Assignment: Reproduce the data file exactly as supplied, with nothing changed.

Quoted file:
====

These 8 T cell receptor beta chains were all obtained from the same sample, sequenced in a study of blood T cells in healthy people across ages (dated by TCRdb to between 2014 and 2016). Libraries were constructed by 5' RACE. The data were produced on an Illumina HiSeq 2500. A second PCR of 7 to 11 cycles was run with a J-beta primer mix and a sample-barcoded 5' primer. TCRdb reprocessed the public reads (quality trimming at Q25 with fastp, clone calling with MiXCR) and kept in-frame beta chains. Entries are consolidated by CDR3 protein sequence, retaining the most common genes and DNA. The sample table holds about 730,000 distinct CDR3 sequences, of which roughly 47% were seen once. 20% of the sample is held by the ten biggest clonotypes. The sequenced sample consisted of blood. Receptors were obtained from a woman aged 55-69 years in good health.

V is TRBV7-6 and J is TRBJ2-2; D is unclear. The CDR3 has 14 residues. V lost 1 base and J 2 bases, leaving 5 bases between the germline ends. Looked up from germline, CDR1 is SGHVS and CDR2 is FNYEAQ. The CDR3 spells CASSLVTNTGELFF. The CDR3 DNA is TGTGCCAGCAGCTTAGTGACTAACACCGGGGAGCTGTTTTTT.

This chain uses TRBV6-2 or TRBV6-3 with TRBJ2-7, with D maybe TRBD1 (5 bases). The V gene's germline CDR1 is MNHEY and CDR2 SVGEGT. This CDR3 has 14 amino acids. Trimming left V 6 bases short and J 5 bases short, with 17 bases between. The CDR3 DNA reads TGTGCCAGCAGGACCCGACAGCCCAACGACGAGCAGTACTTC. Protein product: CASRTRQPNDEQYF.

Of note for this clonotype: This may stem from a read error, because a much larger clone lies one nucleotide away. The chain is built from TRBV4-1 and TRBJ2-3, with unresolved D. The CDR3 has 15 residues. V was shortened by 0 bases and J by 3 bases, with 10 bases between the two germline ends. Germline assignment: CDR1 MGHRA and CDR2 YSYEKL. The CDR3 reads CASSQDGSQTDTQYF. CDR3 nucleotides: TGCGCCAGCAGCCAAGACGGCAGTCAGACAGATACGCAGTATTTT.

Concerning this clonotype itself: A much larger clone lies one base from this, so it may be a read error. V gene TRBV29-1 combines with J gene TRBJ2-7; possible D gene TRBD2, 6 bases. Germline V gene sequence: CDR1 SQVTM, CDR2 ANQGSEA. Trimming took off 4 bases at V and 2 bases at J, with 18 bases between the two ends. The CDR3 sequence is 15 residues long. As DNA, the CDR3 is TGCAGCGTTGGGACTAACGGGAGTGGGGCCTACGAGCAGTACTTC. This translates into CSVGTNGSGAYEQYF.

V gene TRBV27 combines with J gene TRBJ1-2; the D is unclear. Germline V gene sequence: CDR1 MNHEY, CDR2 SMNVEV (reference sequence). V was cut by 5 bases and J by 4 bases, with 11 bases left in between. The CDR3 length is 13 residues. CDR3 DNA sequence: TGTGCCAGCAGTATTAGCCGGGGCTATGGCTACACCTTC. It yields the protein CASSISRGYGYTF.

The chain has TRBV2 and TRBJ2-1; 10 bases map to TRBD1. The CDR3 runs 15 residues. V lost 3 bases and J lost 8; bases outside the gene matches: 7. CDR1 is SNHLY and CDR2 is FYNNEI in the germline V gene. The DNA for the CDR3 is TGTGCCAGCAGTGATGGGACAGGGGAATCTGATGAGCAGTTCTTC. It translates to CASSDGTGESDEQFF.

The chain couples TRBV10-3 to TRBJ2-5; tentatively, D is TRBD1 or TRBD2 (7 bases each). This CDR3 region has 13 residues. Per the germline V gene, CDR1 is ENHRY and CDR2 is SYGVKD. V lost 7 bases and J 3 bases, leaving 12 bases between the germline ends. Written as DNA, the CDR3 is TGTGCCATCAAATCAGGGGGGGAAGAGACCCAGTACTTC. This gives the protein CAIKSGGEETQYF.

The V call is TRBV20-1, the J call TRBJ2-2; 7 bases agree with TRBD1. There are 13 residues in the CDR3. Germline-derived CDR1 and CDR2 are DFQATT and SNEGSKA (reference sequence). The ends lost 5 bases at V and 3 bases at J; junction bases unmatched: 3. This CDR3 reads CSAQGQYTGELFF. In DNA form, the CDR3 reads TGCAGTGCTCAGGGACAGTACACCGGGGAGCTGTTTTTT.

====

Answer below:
These 8 T cell receptor beta chains were all obtained from the same sample, sequenced in a study of blood T cells in healthy people across ages (dated by TCRdb to between 2014 and 2016). Libraries were constructed by 5' RACE. The data were produced on an Illumina HiSeq 2500. A second PCR of 7 to 11 cycles was run with a J-beta primer mix and a sample-barcoded 5' primer. TCRdb reprocessed the public reads (quality trimming at Q25 with fastp, clone calling with MiXCR) and kept in-frame beta chains. Entries are consolidated by CDR3 protein sequence, retaining the most common genes and DNA. The sample table holds about 730,000 distinct CDR3 sequences, of which roughly 47% were seen once. 20% of the sample is held by the ten biggest clonotypes. The sequenced sample consisted of blood. Receptors were obtained from a woman aged 55-69 years in good health.

V is TRBV7-6 and J is TRBJ2-2; D is unclear. The CDR3 has 14 residues. V lost 1 base and J 2 bases, leaving 5 bases between the germline ends. Looked up from germline, CDR1 is SGHVS and CDR2 is FNYEAQ. The CDR3 spells CASSLVTNTGELFF. The CDR3 DNA is TGTGCCAGCAGCTTAGTGACTAACACCGGGGAGCTGTTTTTT.

This chain uses TRBV6-2 or TRBV6-3 with TRBJ2-7, with D maybe TRBD1 (5 bases). The V gene's germline CDR1 is MNHEY and CDR2 SVGEGT. This CDR3 has 14 amino acids. Trimming left V 6 bases short and J 5 bases short, with 17 bases between. The CDR3 DNA reads TGTGCCAGCAGGACCCGACAGCCCAACGACGAGCAGTACTTC. Protein product: CASRTRQPNDEQYF.

Of note for this clonotype: This may stem from a read error, because a much larger clone lies one nucleotide away. The chain is built from TRBV4-1 and TRBJ2-3, with unresolved D. The CDR3 has 15 residues. V was shortened by 0 bases and J by 3 bases, with 10 bases between the two germline ends. Germline assignment: CDR1 MGHRA and CDR2 YSYEKL. The CDR3 reads CASSQDGSQTDTQYF. CDR3 nucleotides: TGCGCCAGCAGCCAAGACGGCAGTCAGACAGATACGCAGTATTTT.

Concerning this clonotype itself: A much larger clone lies one base from this, so it may be a read error. V gene TRBV29-1 combines with J gene TRBJ2-7; possible D gene TRBD2, 6 bases. Germline V gene sequence: CDR1 SQVTM, CDR2 ANQGSEA. Trimming took off 4 bases at V and 2 bases at J, with 18 bases between the two ends. The CDR3 sequence is 15 residues long. As DNA, the CDR3 is TGCAGCGTTGGGACTAACGGGAGTGGGGCCTACGAGCAGTACTTC. This translates into CSVGTNGSGAYEQYF.

V gene TRBV27 combines with J gene TRBJ1-2; the D is unclear. Germline V gene sequence: CDR1 MNHEY, CDR2 SMNVEV (reference sequence). V was cut by 5 bases and J by 4 bases, with 11 bases left in between. The CDR3 length is 13 residues. CDR3 DNA sequence: TGTGCCAGCAGTATTAGCCGGGGCTATGGCTACACCTTC. It yields the protein CASSISRGYGYTF.

The chain has TRBV2 and TRBJ2-1; 10 bases map to TRBD1. The CDR3 runs 15 residues. V lost 3 bases and J lost 8; bases outside the gene matches: 7. CDR1 is SNHLY and CDR2 is FYNNEI in the germline V gene. The DNA for the CDR3 is TGTGCCAGCAGTGATGGGACAGGGGAATCTGATGAGCAGTTCTTC. It translates to CASSDGTGESDEQFF.

The chain couples TRBV10-3 to TRBJ2-5; tentatively, D is TRBD1 or TRBD2 (7 bases each). This CDR3 region has 13 residues. Per the germline V gene, CDR1 is ENHRY and CDR2 is SYGVKD. V lost 7 bases and J 3 bases, leaving 12 bases between the germline ends. Written as DNA, the CDR3 is TGTGCCATCAAATCAGGGGGGGAAGAGACCCAGTACTTC. This gives the protein CAIKSGGEETQYF.

The V call is TRBV20-1, the J call TRBJ2-2; 7 bases agree with TRBD1. There are 13 residues in the CDR3. Germline-derived CDR1 and CDR2 are DFQATT and SNEGSKA (reference sequence). The ends lost 5 bases at V and 3 bases at J; junction bases unmatched: 3. This CDR3 reads CSAQGQYTGELFF. In DNA form, the CDR3 reads TGCAGTGCTCAGGGACAGTACACCGGGGAGCTGTTTTTT.